Inspirations for today’s post: family culture and a recent dinner at Polish Villa. Kielbasa… a Polish sausage that I could not live without. Having grown up with homemade and Redlinski’s versions, there are not many places that can do it right. Hillshire Farms? Don’t waste my time. Not. Even. Close.
Years went by until Don and I were let in on the secret existence of an amazing meat haven, Quaker Creek Store in Pine Island, NY. You would drive right by it if you didn’t know any better; it’s basically a convenient store and deli that happens to make and sell its own meats. As far as we’re concerned, Bobby Matuwszewski is a sausage deity. His kielbasa rivals that which my grandmother made and sold; if she liked it, it HAS to be nothing short of incredible. My parents are known to stock up and take a cooler full back to Buffalo. Sure they have Mexican chorizo, Italian sausage, Cajun andouille, German bratwurst and maple breakfast sausages, and even my beloved “TV snacks” (cabanossi), but it’s all about the kielbasa. So in an effort to further expose our family and friends to unique culinary treasures, we try to make Quaker Creek’s delicacies part of our social gatherings. Whether it’s just grilled kielbasa with beer mustard or a ‘basy dog at a cookout, their meats are always a hit. And if it's good enough for Tyler Florence and Anthony Bourdain, well... enough said.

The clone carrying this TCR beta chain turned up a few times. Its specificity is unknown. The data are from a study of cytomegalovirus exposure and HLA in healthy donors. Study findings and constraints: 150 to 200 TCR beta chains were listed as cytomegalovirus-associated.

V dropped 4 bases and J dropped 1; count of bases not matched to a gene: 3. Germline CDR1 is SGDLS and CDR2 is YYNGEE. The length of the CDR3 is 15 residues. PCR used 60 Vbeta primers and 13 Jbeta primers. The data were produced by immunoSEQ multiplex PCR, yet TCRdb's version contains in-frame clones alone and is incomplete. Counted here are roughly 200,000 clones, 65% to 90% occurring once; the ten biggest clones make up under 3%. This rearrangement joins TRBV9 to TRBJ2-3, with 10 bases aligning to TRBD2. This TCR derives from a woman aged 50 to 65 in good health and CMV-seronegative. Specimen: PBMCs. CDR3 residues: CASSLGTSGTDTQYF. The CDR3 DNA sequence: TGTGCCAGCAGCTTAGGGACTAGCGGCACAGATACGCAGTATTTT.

The only other kielbasa that ever came close was not even Polish. A random posting in the newspaper community calendar led us over 30 minutes away to the Ukrainian Society camp in Ellenville. Made fresh and brought in from Brooklyn, their kielbasa was a bit thicker than its Polish cousin, but every bit as delicious and utterly impressive to family members.
I remember Nan and Pop and various other relatives gathering together to grind, stuff and smoke their own kielbasa. A recipe does exist in the family “files,” so maybe someday we’ll make our own. Hopefully it will measure up. Na zdrowie!